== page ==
Greenan kept asking him questions, becoming more delighted with each answer. She took him into a room with tends of thousands of vinyl records along the shelves, and Kim began to pull them off and look at them. He picked up one that had nothing but a photo of Sir Georg Solti, and he started singing “Chicago, Chicago ...” Puzzled at first, Greenan had a flash of insight: Solti was the longtime conductor of the Chicago Symphony Orchestra.
He pulled down another album. This one had lettering that merely read “Brahms Quartets,” and Kim started repeating numbers aloud — 51, 67. 51, 67. Again, it came to Greenan: Those were the opus numbers for the string quartets of Johannes Brahms.
As their friendship blossomed, Greenan invited Kim to sit at the piano. They had just been discussing Brahms’ Violin Concerto that day, so Greenan asked him if he could plunk out the melody. The man who couldn’t button his shirt or comb his hair put his fingers on the keys and played the opening scene with all the right pitches.
“Often people with unusual talents or skills are never discovered because those particular skills are not tapped,” observed developmental psychologist Rita Jeremy after examining Kim. “And unless somebody has some inkling from observing them carefully in their natural situation, those skills will probably never be found out.”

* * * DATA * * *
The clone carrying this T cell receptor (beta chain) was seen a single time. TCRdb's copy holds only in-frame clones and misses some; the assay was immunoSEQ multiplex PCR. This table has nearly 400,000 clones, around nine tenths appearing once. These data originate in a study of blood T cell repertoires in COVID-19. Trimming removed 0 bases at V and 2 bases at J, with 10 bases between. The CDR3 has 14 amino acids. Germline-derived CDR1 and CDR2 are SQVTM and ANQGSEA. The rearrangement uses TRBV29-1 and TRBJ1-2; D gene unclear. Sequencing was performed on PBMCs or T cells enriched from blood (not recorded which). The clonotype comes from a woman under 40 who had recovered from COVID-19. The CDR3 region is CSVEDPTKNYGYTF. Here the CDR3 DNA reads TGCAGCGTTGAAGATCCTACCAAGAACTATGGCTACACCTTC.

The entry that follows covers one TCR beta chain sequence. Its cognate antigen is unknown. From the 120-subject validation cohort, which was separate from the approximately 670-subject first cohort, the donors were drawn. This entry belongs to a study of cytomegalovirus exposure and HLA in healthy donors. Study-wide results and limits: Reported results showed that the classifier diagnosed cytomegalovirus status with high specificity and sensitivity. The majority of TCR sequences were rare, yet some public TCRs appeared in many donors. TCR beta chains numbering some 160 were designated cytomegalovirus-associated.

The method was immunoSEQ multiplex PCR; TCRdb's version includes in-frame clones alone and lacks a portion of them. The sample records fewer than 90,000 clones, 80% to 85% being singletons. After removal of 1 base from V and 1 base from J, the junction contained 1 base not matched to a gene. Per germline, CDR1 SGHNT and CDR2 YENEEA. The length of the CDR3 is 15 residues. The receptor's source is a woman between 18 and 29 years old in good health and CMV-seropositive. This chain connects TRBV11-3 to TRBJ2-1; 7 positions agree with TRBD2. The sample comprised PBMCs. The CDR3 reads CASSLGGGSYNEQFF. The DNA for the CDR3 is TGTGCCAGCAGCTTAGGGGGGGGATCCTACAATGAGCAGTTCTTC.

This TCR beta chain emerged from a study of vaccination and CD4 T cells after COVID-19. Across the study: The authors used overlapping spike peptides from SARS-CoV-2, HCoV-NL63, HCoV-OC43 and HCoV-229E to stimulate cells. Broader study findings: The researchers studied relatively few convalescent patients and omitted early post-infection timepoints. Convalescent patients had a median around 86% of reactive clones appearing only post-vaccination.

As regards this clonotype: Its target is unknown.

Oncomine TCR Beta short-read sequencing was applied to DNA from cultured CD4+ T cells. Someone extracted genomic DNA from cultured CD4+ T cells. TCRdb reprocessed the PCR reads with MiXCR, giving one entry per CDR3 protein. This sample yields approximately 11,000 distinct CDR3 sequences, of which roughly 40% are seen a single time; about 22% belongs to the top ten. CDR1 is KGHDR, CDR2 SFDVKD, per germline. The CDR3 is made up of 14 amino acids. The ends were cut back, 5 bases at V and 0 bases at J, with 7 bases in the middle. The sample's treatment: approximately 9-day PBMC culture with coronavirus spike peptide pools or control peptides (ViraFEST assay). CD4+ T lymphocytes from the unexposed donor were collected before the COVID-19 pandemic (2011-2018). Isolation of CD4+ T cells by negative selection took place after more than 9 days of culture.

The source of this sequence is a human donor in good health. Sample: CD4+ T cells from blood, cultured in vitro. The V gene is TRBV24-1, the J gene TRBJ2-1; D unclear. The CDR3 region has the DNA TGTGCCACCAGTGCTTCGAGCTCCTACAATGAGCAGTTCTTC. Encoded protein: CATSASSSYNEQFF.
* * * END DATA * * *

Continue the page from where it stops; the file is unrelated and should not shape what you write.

The most intriguing aspect of Kim’s musical abilities isn’t that they were hidden for so long, but that they grew with practice. Each time he met with Greenan, he learned more about theory and elements of composition, and his coordination with his fingers improved to where he could use both hands on the keyboard at once, albeit in a choppy, halting way.
What Kim proved in his 58 years of life — with equally superhuman help from his father — is that personal growth is attainable even in the unlikeliest of circumstances. Or, as Morrow put it, “that nobody is ever written off, that change is always possible.”
When Fran died at the age of 88, his headstone was inscribed with a message that Kim would leave with audiences at the conclusion of his appearances:
“You don’t have to be handicapped to be different — everybody is.”